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ON FAITH & MEDIA View Comments

The Calling

By
John Mulderig
Source: Catholic News Service

In "The Calling" (Pleasant Avenue), filmmaker David Ranghelli focuses on the struggles involved in responding to a religious vocation. This absorbing documentary follows a young male novice and a mother superior, both of whom belong to a small community called the Family of Jesus the Healer.

Ranghelli turns his camera on this recently established, traditionally inclined group of priests, brothers and sisters at an interesting moment, just as their founder, Father Philip Scott, announces his prayer-based decision to relocate them from Tampa, Fla., to Peru to serve that country's poor.

For Tampa native Orlando Castillo, a young man from a prosperous background who wishes to "live simply," and who seeks spiritual formation from Father Scott as he discerns a vocation to the priesthood, this move adds a further strain to an already difficult situation. As frank interviews with them show, Castillo's parents—his father in particular—have serious reservations about the life their son is embracing.

The Castillos are especially uncomfortable with the physical and emotional distance from them that Orlando's membership in the community entails. Not only does he join in the move to a dusty, poverty-plagued village on the outskirts of Lima, but the rules of his postulancy, as established by Father Scott, allow him to write letters to his family, but not to call or e-mail them.

Also feeling the strain of separation is Mother Mary-Elizabeth, the parent of two grown daughters who entered religious life after the annulment of her marriage. Although she is Father Scott's closest collaborator in supervising the life of the Family of Jesus the Healer, she finds the increased isolation from her children and grandchildren difficult to accept, and her daughters are vocal in expressing their aggrieved sense of loss.

Insightful and probing, the narrative is also marked by some humorous moments, as when Orlando announces that it was after seeing the film "Spider-Man" that he was determined to become a priest. Why? Because, like Spider-Man, priests have superpowers: They can say Mass and hear confessions. And, like the web-shooting hero and protector of the innocent, a priest's mission doesn't allow for having a girlfriend.

An emotional highpoint comes with the liturgy at which Orlando makes his preliminary vows and dons the community's habit for the first time. Amid tears and obviously conflicted feelings, Orlando's father silently surrenders his son to God and to his newfound spiritual relatives.

As that scene demonstrates, Ranghelli's moving study of sacred aspirations and of the courageous commitment required to fulfill them is all the more effective for not glossing over the interior cost a generous answer to God's summons can sometimes exact. While the ultimate decisions made by the people he chronicles vary, this remains both an uplifting story for a general audience and an excellent tool for realistic vocations work.

The film contains a brief discussion regarding chastity. The Catholic News Service classification is A-II—adults and adolescents. Not rated by the Motion Picture Association of America.

*****
John Mulderig is on the staff of Catholic News Service.


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Thomas Aquinas: By universal consent, Thomas Aquinas is the preeminent spokesman of the Catholic tradition of reason and of divine revelation. He is one of the great teachers of the medieval Catholic Church, honored with the titles Doctor of the Church and Angelic Doctor.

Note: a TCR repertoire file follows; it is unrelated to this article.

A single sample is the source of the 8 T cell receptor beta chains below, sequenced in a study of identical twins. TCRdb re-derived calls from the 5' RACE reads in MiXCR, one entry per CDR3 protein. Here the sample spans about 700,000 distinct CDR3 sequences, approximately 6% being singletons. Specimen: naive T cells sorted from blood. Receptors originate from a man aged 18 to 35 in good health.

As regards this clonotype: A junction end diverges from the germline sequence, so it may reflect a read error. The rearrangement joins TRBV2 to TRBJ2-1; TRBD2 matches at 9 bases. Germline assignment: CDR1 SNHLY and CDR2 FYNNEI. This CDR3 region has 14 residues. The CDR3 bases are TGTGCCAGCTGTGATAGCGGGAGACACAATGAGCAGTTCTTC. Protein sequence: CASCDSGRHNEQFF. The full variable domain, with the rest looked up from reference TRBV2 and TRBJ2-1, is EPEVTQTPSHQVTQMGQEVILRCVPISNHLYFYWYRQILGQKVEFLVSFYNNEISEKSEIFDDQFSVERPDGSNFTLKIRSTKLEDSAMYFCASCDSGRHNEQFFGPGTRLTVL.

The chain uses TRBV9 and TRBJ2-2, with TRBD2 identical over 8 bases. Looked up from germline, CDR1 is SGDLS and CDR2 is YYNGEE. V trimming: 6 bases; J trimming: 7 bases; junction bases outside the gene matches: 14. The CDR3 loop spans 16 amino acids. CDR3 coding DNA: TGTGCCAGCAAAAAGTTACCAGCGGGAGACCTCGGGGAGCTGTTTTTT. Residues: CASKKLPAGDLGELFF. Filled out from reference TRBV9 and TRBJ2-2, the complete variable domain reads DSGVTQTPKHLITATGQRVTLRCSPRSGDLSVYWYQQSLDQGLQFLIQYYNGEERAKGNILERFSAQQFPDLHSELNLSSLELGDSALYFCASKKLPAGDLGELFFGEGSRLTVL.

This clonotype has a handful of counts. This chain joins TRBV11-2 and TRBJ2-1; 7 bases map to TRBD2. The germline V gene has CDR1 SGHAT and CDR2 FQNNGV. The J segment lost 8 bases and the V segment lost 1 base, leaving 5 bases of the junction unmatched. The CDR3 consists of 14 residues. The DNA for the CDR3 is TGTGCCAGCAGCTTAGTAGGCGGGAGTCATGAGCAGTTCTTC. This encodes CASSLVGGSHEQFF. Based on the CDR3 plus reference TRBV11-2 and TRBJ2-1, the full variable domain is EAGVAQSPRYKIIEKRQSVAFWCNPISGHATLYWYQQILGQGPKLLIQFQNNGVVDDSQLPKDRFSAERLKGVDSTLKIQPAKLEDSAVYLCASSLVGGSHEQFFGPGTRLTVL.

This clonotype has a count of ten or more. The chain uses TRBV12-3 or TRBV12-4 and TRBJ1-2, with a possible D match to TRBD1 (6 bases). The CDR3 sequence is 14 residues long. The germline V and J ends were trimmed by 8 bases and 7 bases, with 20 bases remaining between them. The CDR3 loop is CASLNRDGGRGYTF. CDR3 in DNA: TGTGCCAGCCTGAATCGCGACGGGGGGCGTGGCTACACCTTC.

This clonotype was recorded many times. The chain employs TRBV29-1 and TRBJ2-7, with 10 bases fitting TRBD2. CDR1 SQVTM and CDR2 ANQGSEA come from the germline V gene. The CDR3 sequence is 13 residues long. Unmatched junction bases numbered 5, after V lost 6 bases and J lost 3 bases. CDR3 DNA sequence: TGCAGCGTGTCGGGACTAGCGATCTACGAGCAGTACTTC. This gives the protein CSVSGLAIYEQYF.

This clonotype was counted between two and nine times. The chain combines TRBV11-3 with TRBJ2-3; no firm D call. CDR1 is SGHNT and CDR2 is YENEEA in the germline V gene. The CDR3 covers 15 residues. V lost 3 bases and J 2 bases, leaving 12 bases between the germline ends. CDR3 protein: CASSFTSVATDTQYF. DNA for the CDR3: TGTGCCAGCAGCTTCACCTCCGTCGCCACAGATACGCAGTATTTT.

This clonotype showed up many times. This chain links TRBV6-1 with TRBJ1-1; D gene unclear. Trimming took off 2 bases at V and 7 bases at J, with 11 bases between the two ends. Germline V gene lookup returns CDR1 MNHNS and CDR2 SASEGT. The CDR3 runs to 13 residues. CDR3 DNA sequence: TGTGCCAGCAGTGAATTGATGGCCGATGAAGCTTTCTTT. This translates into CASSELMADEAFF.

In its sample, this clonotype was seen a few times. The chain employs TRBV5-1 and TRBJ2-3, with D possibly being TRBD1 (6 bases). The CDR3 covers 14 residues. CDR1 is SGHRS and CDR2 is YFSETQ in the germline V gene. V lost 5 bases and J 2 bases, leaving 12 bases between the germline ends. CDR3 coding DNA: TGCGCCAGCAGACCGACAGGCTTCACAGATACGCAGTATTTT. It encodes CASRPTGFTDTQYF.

<p>At five he was given to the Benedictine monastery at Monte Cassino in his parents’ hopes that he would choose that way of life and eventually became abbot. In 1239 he was sent to Naples to complete his studies. It was here that he was first attracted to Aristotle’s philosophy. </p><p>By 1243, Thomas abandoned his family’s plans for him and joined the Dominicans, much to his mother’s dismay. On her order, Thomas was captured by his brother and kept at home for over a year. </p><p>Once free, he went to Paris and then to Cologne, where he finished his studies with Albert the Great. He held two professorships at Paris, lived at the court of Pope Urban IV, directed the Dominican schools at Rome and Viterbo, combated adversaries of the mendicants, as well as the Averroists, and argued with some Franciscans about Aristotelianism. </p><p>His greatest contribution to the Catholic Church is his writings. The unity, harmony and continuity of faith and reason, of revealed and natural human knowledge, pervades his writings. One might expect Thomas, as a man of the gospel, to be an ardent defender of revealed truth. But he was broad enough, deep enough, to see the whole natural order as coming from God the Creator, and to see reason as a divine gift to be highly cherished. </p><p>The <i>Summa Theologiae</i>, his last and, unfortunately, uncompleted work, deals with the whole of Catholic theology. He stopped work on it after celebrating Mass on December 6, 1273. When asked why he stopped writing, he replied, “I cannot go on.... All that I have written seems to me like so much straw compared to what I have seen and what has been revealed to me.” He died March 7, 1274.</p> American Catholic Blog We talk often about how we are God’s “hands and feet,” which is true. That being said, we can’t fall into the trap of thinking God needs us like we need Him. He’s God—which makes the reality that He wants to use us and be in a relationship with us an even sweeter, more profound truth.

 
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